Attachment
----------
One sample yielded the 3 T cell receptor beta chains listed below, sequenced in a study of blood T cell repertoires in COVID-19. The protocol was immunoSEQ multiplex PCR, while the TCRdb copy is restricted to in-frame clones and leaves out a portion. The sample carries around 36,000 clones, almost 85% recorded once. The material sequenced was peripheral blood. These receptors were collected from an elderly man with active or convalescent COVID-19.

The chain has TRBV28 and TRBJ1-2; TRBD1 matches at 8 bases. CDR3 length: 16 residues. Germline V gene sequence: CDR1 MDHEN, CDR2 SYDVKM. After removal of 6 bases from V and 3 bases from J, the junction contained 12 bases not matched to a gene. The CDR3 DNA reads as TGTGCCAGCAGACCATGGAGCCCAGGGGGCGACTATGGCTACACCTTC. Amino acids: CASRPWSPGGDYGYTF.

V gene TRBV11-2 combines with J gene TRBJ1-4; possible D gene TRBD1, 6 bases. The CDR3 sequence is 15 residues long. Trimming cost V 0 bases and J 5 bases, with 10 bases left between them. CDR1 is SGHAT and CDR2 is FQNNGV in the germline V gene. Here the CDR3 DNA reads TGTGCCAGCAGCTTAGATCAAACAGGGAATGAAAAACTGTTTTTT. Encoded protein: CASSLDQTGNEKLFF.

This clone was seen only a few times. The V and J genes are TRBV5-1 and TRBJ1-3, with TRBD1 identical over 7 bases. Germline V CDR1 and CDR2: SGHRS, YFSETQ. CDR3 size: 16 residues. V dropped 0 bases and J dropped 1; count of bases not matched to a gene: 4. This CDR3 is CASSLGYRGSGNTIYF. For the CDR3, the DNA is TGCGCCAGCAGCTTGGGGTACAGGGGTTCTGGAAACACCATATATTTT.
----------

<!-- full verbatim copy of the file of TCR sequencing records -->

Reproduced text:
One sample yielded the 3 T cell receptor beta chains listed below, sequenced in a study of blood T cell repertoires in COVID-19. The protocol was immunoSEQ multiplex PCR, while the TCRdb copy is restricted to in-frame clones and leaves out a portion. The sample carries around 36,000 clones, almost 85% recorded once. The material sequenced was peripheral blood. These receptors were collected from an elderly man with active or convalescent COVID-19.

The chain has TRBV28 and TRBJ1-2; TRBD1 matches at 8 bases. CDR3 length: 16 residues. Germline V gene sequence: CDR1 MDHEN, CDR2 SYDVKM. After removal of 6 bases from V and 3 bases from J, the junction contained 12 bases not matched to a gene. The CDR3 DNA reads as TGTGCCAGCAGACCATGGAGCCCAGGGGGCGACTATGGCTACACCTTC. Amino acids: CASRPWSPGGDYGYTF.

V gene TRBV11-2 combines with J gene TRBJ1-4; possible D gene TRBD1, 6 bases. The CDR3 sequence is 15 residues long. Trimming cost V 0 bases and J 5 bases, with 10 bases left between them. CDR1 is SGHAT and CDR2 is FQNNGV in the germline V gene. Here the CDR3 DNA reads TGTGCCAGCAGCTTAGATCAAACAGGGAATGAAAAACTGTTTTTT. Encoded protein: CASSLDQTGNEKLFF.

This clone was seen only a few times. The V and J genes are TRBV5-1 and TRBJ1-3, with TRBD1 identical over 7 bases. Germline V CDR1 and CDR2: SGHRS, YFSETQ. CDR3 size: 16 residues. V dropped 0 bases and J dropped 1; count of bases not matched to a gene: 4. This CDR3 is CASSLGYRGSGNTIYF. For the CDR3, the DNA is TGCGCCAGCAGCTTGGGGTACAGGGGTTCTGGAAACACCATATATTTT.